Construct Narratives. The fifth approach to religion Schewel calls the construct narratives. This approach notes that the word “religion” did not refer to a distinct system of knowledge and practice in the past and that many “religions” such as Hinduism and Buddhism did not even have words for themselves until the nineteenth century. In essence, this approach is critical of the notion that such a “thing” as religion even exists—that the idea is a modern construct, either a useful one or misreading of reality. Examination of tribal and other cultures shows that “religion” is thoroughly embedded in the social and cultural practices of society and is, indeed, hard to separate out from other aspects of human life. One Common Faith, commissioned by the Universal House of Justice, notes that “confusion . . . surrounds virtually every aspect of the subject of religion” and that Bahá’u’lláh “recast the whole conception of religion as the principal force impelling the development of consciousness” (pars. 22, 29). Indeed, the Bahá’í teachings definitely acknowledge the existence of something called “religion.”
Perennial Narratives. Perennial narratives offer a sixth approach. In a sense, these narratives are the opposite of transsecular narratives: they posit that the essence of religion is a response to transcendence, and some responses are universal among all religious traditions, while others are culturally specific. A few perennialists argue that all religions were purer in the past and that their responses to the transcendent have become corrupted by ritualism, clericalism, or secularism over time. Others posit perennialism as a useful basis for interfaith dialogue because it recognizes universals in all religions based on our human responses to a common transcendent experience. The Bahá’í sacred texts agree that there is a perennial human response to the sacred and that those responses are diverse because of the different cultures and eras in which they developed, but the Bahá’í approach sets perennial themes in a development context.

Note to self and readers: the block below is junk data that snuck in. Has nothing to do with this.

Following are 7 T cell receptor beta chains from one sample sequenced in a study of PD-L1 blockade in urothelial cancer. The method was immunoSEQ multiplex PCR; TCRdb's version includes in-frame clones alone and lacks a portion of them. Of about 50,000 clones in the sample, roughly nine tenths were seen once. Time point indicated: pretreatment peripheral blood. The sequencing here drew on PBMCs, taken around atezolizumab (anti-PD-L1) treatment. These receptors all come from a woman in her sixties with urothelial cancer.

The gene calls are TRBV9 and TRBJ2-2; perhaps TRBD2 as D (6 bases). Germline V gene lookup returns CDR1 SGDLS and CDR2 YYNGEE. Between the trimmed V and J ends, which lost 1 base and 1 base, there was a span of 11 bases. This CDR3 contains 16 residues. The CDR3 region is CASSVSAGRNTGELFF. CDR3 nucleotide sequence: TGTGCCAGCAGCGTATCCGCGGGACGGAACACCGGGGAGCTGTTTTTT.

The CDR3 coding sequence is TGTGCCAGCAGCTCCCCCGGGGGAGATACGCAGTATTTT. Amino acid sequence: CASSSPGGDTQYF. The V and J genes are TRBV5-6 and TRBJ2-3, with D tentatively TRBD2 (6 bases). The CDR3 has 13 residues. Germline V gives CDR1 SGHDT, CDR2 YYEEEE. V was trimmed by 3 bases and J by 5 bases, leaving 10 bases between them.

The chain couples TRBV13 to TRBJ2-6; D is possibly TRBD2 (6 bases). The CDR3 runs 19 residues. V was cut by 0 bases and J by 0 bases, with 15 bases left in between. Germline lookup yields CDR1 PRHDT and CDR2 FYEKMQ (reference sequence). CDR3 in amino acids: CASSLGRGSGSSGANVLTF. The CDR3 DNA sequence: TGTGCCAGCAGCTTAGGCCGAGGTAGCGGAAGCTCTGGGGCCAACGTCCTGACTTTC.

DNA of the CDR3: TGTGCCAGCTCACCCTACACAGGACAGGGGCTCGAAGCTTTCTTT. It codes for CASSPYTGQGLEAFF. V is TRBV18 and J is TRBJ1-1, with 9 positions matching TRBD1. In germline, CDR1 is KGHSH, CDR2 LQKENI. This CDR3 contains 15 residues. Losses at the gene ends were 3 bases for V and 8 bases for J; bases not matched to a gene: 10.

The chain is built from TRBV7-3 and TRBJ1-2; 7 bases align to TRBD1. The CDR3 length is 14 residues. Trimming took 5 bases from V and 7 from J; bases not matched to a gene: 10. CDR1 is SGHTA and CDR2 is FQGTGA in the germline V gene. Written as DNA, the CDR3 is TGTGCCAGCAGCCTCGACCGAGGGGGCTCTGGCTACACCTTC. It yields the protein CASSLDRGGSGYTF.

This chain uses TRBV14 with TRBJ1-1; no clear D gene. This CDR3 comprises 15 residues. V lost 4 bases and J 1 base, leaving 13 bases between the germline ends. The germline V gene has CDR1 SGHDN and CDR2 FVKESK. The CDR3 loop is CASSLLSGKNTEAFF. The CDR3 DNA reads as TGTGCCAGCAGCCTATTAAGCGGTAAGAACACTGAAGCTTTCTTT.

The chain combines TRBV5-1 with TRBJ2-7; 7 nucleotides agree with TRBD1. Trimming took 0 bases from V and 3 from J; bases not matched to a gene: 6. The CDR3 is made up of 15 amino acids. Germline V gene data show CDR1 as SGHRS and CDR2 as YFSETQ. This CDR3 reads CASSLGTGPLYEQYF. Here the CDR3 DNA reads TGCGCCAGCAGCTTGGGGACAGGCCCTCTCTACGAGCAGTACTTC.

Developmental Narratives. Developmental narratives are the seventh and final approach that Schewel outlined in his Web Talk. Various development or evolutionary schemes for religion have been proposed. Early schemes placed Christianity at the apex of religious evolution and assigned the other traditions to lower rungs on the ladder, inevitably with the implication that they were inferior to the final stage of religion provided by Jesus Christ. More recently, Robert Bellah, a renowned American sociologist of religion (1927–2013), proposed a set of sociological stages in religious development, from “primitive” to “archaic” and “historic” religion. The most recent form of his argument stops at the Axial Age, the pivotal period in Eurasian history from about 1,000 BCE to about 500 BCE during which “the intellectual, philosophical, and religious systems that came to shape subsequent human society and culture emerged.” Bellah’s scheme recognizes the roles of the major prophetic figures and thus resonates somewhat with the Bahá’í principle of progressive revelation.
A New Axial Age. Schewel concluded his Web Talk by considering the possibility that modernity represents a New Axial Age. If this is the case, then aspects of all seven approaches to religion are useful lenses for studying religion, which is simultaneously dealing with the new possibilities and negative aspects of modernity. It is re-visioning nature through the new lens of science; and is both being renewed and transformed. The idea of a New Axial Age will be the subject of his next book.
Dr. Benjamin Schewel’s credentials are impressive. He is a Fellow in the Centre for Religion, Conflict and the Public Domain at the University of Groningen and an Affiliate Scholar at the Institute for Advanced Studies in Culture at the University of Virginia. He is also a Research and Policy Officer at the Bahá’í International Community’s European Office. He received a PhD in philosophy from KU Leuven and has also held visiting positions at the universities of Oxford, Cambridge, Utrecht, and Addis Ababa. In his research, Ben concentrates on questions concerning religion and history. His book entitled Seven Ways of Looking at Religion was published by Yale University Press in 2017. In 2018 Ben (together with Geoffey Cameron) has edited and published Religion and Public Discourse in an Age of Transition: Reflections on Bahá’í Practice and Thought (Wilfrid Laurier UP, 2018). Ben is currently working on another book for Yale University Press, entitled Encountering the Axial Age.